NEW YORK—A Bangladeshi national was arrested in downtown Manhattan on Wednesday morning after he allegedly attempted to detonate a 1,000-pound inert bomb, according to law enforcement officials.
The 21-year-old man attempted to blow up the New York Federal Reserve Bank, according to his written statement obtained by the FBI. The man wanted to “destroy America,” and thought the best way was to “target America’s economy,” according to the FBI.
Shortly after arriving in the U.S. in January, the man started looking for cohorts to form a terror cell; which alerted law enforcement officials, who began an investigation. An FBI source went undercover and acted as if he was helping the man.
Later on, an undercover FBI agent posed as an al-Qaeda operative. The man requested explosives and was supplied with twenty 50-pound bags of what he thought were explosives but were not.
The man conducted surveillance on multiple locations, including an undisclosed location targeting a high-ranking U.S. official and the New York Stock Exchange.
After choosing the New York Federal Reserve Bank, the man met the undercover FBI agent on Wednesday morning. They drove to a warehouse in East New York, where the man assembled the purported 1,000-pound bomb inside a van.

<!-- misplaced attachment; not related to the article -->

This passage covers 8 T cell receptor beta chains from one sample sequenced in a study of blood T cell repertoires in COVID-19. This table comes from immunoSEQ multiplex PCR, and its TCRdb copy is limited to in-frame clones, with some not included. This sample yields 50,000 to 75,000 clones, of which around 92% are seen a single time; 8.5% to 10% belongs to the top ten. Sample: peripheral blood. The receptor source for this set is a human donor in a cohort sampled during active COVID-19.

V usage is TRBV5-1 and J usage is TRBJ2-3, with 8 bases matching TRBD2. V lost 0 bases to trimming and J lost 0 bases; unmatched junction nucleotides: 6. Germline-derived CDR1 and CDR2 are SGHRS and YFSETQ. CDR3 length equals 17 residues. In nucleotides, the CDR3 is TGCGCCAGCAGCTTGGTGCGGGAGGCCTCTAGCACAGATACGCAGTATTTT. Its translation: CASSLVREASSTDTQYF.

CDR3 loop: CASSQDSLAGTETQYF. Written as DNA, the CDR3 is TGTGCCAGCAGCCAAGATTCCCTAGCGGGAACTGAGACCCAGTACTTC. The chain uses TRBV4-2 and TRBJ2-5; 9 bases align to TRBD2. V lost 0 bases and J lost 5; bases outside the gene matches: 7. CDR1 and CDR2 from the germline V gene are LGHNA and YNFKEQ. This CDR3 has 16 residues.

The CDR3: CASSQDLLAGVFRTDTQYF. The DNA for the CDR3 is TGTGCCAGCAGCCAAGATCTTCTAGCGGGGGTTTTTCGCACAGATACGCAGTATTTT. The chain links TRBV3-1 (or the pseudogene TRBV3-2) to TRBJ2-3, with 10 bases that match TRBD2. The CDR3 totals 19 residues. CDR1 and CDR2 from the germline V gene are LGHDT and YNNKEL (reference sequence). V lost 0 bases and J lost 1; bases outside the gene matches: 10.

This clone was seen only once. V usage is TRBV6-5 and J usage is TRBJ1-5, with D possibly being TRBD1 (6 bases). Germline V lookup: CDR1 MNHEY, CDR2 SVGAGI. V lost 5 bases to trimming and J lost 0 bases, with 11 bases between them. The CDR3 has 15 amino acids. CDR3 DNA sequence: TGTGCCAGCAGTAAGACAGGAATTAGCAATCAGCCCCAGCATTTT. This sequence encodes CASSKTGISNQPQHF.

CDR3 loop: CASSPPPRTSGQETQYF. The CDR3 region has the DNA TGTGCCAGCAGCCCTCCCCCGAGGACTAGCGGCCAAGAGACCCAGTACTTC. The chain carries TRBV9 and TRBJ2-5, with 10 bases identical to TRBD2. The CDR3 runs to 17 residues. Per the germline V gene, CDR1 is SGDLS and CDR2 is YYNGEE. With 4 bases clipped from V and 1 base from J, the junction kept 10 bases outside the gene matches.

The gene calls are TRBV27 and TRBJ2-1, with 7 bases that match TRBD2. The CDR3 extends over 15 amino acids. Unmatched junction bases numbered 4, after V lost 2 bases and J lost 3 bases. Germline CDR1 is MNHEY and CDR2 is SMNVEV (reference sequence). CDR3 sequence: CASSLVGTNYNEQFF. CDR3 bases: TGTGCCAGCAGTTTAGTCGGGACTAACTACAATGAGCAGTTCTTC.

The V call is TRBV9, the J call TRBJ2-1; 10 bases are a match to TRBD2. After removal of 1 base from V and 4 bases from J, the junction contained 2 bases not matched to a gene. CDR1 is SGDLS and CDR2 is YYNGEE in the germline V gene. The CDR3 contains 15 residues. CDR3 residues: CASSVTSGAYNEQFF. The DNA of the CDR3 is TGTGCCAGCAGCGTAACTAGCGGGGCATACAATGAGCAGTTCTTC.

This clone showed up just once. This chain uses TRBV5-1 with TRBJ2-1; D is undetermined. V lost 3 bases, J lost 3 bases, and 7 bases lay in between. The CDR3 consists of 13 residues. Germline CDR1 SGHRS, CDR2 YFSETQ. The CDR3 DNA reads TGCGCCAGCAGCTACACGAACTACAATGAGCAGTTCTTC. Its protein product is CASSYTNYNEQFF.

The two drove to the Federal Reserve Bank, and parked the van next to it. They walked into a nearby hotel where the man recorded a video statement to be released after the attack, saying, “We will not stop until we attain victory or martyrdom,” according to the FBI.
After attempting to detonate the bomb multiple times, the man was arrested.
The multi-agency team collaborating on the investigation included the terrorism team at the FBI’s New York Field Office; the NYPD; and security teams at the Federal Reserve Bank and the New York Stock Exchange.
Officials stressed that the situation was tightly controlled during the entire operation and no one was at risk of being injured.
“The defendant thought he was striking a blow to the American economy. He thought he was directing confederates and fellow believers. At every turn, he was wrong, and his extensive efforts to strike at the heart of the nation’s financial system were foiled by effective law enforcement,” said Loretta E. Lynch, United States attorney for the Eastern District of New York, in a statement.
The damage from a 1,000-pound bomb would “certainly not do miles of damage,” according to a representative of the National Explosive Ordinance Disposal Association. Without knowing the type of bomb it was and without direct assessment of the surrounding area where the bomb was to be detonated, it’s difficult to tell how much damage it could have caused, he said.
The bomb that was detonated in front of a federal building in Oklahoma in 1995 was a 4,000-pound. The effects were felt up to 16 blocks away.
Mary Galligan, FBI acting assistant director in charge of the New York field office, said in a statement that the defendant faces “severe consequences.”
“Attempting to destroy a landmark building and kill or maim untold numbers of innocent bystanders is about as serious as the imagination can conjure,” she said.
The man made his first court appearance Wednesday afternoon at the federal courthouse in Brooklyn and faces the maximum penalty of life imprisonment.
Additional reporting by Amelia Pang.
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